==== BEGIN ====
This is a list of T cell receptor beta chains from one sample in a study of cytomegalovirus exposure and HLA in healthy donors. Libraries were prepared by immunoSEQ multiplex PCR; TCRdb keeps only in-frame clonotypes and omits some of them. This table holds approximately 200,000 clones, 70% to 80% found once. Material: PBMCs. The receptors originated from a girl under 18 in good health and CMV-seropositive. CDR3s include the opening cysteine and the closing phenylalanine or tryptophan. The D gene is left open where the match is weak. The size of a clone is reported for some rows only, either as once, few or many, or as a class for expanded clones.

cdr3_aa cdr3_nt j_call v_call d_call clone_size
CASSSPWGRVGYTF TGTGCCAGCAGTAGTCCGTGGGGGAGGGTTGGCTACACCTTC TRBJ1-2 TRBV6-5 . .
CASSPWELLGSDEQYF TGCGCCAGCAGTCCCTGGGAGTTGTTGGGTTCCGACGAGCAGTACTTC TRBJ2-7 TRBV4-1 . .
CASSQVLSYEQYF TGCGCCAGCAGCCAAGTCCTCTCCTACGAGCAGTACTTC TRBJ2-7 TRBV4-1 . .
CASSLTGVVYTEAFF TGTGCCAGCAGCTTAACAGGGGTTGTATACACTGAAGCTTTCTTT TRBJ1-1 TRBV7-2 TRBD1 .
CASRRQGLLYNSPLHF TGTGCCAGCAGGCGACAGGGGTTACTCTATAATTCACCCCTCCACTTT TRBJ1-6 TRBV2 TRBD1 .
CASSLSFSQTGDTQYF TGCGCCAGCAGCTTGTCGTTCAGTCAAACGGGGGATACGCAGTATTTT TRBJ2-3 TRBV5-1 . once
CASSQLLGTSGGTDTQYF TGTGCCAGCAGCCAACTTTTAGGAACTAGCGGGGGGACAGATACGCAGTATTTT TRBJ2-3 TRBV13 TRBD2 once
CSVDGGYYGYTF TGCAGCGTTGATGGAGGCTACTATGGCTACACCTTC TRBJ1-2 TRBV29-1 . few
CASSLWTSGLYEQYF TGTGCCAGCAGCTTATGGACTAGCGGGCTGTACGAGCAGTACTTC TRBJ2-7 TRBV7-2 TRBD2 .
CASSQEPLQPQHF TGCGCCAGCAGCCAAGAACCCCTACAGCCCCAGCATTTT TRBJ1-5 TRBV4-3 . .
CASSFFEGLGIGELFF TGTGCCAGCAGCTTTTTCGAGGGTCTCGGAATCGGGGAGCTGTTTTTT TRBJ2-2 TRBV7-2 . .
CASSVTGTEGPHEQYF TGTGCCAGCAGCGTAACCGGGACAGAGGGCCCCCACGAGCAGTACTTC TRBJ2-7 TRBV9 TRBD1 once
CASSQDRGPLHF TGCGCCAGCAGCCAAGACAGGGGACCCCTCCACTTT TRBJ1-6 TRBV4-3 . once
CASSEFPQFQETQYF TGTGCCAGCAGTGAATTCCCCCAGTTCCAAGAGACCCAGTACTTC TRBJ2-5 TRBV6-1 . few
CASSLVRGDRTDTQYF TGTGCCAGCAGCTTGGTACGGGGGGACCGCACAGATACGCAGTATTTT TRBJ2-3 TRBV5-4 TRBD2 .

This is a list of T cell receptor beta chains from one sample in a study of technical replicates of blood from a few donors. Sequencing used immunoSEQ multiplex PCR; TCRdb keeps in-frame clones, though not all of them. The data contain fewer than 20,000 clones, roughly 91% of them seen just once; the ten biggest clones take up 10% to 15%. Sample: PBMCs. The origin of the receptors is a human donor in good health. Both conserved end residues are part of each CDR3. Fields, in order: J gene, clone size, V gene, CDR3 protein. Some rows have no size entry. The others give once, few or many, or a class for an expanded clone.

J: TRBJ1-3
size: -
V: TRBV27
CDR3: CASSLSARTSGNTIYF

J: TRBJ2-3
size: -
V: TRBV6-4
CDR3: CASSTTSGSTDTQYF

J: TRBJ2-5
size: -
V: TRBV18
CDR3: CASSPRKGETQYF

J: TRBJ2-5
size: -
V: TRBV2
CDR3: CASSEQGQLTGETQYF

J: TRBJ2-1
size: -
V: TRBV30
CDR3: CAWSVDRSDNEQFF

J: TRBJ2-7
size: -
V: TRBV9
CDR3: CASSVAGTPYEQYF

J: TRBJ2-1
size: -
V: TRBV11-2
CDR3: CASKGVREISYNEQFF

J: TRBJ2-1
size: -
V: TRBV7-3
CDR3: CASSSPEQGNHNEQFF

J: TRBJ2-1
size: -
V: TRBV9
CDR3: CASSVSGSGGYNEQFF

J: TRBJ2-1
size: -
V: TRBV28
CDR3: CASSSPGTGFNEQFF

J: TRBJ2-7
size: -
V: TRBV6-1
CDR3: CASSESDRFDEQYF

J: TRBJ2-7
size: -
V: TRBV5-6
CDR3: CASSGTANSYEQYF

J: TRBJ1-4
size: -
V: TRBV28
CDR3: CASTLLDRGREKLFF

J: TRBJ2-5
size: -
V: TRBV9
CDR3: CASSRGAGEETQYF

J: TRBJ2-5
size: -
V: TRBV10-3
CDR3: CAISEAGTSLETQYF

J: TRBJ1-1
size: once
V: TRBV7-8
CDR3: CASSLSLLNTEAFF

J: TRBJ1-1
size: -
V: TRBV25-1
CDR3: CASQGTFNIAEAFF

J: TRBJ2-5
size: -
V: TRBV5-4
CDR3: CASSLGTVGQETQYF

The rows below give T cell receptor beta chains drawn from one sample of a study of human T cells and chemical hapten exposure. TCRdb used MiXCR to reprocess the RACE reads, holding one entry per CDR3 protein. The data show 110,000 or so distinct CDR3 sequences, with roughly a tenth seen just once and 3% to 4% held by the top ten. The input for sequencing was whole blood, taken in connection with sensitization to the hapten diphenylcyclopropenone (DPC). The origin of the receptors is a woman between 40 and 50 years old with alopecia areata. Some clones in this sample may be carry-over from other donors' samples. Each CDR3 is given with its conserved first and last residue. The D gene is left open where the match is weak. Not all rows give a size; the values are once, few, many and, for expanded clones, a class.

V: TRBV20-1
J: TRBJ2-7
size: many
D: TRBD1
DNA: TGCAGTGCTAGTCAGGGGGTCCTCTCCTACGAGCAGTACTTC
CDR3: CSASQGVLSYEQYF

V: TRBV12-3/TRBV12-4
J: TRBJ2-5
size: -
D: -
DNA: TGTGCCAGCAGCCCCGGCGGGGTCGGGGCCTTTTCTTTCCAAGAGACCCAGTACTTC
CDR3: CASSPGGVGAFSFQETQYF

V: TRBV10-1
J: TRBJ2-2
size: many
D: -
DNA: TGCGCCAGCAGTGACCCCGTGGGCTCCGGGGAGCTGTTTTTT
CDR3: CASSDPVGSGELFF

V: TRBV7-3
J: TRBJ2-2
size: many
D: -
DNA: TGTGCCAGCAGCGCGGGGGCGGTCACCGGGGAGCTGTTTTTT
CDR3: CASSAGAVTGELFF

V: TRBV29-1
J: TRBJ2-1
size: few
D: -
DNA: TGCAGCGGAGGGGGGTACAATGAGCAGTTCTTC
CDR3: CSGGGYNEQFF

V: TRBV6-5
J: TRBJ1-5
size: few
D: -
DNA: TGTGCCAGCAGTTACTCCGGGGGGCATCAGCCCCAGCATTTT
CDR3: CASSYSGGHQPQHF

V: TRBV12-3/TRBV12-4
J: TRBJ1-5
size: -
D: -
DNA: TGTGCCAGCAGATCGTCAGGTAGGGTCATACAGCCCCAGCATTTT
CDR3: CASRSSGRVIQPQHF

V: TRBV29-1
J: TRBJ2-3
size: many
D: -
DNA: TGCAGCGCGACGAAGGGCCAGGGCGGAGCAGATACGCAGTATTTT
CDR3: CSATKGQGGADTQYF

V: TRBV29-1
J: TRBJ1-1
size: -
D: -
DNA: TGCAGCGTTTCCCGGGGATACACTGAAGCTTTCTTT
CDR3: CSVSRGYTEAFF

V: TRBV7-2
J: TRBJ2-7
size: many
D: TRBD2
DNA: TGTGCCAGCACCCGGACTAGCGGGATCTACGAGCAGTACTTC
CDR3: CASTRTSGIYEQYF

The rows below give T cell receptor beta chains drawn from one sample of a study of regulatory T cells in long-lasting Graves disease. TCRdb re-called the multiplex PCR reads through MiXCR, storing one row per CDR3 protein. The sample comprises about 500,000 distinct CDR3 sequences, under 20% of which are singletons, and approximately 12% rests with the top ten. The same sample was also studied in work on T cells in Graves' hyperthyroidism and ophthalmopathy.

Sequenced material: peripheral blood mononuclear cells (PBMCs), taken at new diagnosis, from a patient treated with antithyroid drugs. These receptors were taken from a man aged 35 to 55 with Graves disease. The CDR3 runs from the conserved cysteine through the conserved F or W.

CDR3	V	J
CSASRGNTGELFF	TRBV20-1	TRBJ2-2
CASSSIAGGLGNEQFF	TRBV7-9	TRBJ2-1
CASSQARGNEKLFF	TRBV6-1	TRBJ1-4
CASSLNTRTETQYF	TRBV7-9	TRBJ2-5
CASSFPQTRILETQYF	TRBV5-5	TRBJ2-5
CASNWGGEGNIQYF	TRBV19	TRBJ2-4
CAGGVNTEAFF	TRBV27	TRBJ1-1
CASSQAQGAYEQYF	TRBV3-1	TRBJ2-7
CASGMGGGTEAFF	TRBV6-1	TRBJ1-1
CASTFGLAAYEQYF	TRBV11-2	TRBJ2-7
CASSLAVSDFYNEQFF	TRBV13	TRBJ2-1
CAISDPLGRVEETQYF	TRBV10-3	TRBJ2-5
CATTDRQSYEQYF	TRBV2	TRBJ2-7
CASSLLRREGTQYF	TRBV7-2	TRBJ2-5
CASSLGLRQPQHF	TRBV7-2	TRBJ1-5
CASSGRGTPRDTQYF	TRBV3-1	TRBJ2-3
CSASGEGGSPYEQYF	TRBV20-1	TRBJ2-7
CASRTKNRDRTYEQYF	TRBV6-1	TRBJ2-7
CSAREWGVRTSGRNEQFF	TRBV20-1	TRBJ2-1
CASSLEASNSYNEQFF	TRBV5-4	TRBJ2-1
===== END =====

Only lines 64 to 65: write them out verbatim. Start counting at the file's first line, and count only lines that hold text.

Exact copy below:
size: -
V: TRBV5-6